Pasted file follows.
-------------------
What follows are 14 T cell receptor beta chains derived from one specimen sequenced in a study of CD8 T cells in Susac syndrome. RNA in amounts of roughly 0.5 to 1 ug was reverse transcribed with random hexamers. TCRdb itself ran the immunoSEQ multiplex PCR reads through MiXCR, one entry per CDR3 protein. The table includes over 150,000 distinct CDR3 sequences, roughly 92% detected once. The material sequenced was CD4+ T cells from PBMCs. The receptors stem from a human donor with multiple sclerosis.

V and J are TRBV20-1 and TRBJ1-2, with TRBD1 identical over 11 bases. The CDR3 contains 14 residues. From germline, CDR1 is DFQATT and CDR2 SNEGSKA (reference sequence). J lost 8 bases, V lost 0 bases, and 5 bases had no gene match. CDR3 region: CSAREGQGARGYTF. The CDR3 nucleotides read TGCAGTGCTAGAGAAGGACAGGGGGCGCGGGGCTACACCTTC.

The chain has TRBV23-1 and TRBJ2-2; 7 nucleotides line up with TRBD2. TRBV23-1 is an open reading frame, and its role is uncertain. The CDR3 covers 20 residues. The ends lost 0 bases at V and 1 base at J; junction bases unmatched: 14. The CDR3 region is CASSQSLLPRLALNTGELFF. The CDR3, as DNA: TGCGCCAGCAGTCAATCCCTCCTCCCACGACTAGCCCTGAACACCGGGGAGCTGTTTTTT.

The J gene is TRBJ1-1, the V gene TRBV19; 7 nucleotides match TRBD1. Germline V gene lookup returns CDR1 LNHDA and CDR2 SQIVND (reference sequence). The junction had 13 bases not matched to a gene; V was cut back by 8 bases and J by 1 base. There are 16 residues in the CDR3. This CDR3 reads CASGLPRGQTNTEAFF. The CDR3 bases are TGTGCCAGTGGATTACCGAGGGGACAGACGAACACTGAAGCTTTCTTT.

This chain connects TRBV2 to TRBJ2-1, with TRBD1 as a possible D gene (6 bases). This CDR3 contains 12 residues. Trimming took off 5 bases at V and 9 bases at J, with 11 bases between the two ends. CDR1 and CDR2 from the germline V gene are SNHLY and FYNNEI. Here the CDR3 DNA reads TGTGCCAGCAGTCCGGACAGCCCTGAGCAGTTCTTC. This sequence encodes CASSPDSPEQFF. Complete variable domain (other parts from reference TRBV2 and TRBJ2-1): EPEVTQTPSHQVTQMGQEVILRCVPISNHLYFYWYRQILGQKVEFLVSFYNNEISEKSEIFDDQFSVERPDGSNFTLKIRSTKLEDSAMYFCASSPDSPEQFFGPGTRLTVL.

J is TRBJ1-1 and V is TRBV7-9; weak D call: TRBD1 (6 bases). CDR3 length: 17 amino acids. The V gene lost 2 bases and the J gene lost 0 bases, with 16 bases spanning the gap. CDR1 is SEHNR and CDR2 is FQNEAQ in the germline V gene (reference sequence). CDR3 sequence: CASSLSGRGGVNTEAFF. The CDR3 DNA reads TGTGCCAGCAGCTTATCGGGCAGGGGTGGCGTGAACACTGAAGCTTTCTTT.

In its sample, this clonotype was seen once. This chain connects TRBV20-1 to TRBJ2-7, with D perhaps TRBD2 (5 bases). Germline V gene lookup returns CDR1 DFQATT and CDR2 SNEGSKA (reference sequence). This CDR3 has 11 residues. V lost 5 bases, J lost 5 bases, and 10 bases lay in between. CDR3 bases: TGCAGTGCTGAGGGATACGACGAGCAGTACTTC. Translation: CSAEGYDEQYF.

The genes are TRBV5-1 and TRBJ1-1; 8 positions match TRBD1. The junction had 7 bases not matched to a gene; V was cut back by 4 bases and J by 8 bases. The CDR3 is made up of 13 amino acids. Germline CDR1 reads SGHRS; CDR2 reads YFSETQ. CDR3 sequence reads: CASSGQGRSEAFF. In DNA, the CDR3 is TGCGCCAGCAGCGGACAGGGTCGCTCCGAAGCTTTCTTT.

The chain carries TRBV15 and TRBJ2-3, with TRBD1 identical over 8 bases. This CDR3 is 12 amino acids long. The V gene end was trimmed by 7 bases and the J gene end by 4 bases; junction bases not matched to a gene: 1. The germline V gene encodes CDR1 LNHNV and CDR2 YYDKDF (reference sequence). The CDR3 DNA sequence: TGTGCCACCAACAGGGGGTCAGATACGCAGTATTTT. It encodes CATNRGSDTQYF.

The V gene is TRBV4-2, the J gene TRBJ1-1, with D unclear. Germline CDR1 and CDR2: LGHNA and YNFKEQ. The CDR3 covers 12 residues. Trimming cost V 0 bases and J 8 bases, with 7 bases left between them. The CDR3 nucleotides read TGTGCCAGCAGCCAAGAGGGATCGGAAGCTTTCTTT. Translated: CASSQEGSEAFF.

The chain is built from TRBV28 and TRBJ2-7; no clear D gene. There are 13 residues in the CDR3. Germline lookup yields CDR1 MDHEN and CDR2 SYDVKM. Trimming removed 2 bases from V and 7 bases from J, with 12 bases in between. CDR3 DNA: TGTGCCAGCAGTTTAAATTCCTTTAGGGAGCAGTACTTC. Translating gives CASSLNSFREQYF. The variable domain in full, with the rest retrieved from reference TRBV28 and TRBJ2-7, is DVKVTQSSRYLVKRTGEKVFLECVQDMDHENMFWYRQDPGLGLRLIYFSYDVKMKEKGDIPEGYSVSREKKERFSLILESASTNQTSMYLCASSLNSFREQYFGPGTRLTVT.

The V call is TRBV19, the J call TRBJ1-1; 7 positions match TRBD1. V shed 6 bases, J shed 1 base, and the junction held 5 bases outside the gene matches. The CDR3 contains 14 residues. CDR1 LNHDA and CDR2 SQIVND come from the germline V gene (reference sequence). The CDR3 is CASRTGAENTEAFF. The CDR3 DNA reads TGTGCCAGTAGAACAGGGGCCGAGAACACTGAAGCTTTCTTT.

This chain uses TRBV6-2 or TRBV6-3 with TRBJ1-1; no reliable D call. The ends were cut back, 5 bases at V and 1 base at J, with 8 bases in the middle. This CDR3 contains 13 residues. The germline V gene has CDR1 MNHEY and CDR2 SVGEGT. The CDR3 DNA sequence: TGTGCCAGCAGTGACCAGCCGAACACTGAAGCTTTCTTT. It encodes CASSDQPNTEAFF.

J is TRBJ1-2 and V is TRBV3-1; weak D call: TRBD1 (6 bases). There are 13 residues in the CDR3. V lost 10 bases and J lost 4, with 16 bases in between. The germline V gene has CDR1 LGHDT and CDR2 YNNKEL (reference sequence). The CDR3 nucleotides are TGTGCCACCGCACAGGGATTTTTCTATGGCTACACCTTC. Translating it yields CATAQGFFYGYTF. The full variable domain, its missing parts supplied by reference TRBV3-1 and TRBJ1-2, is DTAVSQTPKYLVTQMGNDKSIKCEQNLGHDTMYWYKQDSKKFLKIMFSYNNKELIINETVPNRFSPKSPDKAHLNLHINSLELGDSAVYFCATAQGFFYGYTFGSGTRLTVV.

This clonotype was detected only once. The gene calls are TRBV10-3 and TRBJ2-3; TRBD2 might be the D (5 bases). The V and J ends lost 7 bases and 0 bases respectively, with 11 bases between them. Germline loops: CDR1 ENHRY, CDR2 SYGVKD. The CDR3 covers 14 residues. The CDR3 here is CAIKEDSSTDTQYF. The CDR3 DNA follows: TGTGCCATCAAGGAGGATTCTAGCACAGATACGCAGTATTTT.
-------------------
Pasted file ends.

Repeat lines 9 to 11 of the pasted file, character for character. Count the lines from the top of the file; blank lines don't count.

The chain carries TRBV15 and TRBJ2-3, with TRBD1 identical over 8 bases. This CDR3 is 12 amino acids long. The V gene end was trimmed by 7 bases and the J gene end by 4 bases; junction bases not matched to a gene: 1. The germline V gene encodes CDR1 LNHNV and CDR2 YYDKDF (reference sequence). The CDR3 DNA sequence: TGTGCCACCAACAGGGGGTCAGATACGCAGTATTTT. It encodes CATNRGSDTQYF.

The V gene is TRBV4-2, the J gene TRBJ1-1, with D unclear. Germline CDR1 and CDR2: LGHNA and YNFKEQ. The CDR3 covers 12 residues. Trimming cost V 0 bases and J 8 bases, with 7 bases left between them. The CDR3 nucleotides read TGTGCCAGCAGCCAAGAGGGATCGGAAGCTTTCTTT. Translated: CASSQEGSEAFF.

The chain is built from TRBV28 and TRBJ2-7; no clear D gene. There are 13 residues in the CDR3. Germline lookup yields CDR1 MDHEN and CDR2 SYDVKM. Trimming removed 2 bases from V and 7 bases from J, with 12 bases in between. CDR3 DNA: TGTGCCAGCAGTTTAAATTCCTTTAGGGAGCAGTACTTC. Translating gives CASSLNSFREQYF. The variable domain in full, with the rest retrieved from reference TRBV28 and TRBJ2-7, is DVKVTQSSRYLVKRTGEKVFLECVQDMDHENMFWYRQDPGLGLRLIYFSYDVKMKEKGDIPEGYSVSREKKERFSLILESASTNQTSMYLCASSLNSFREQYFGPGTRLTVT.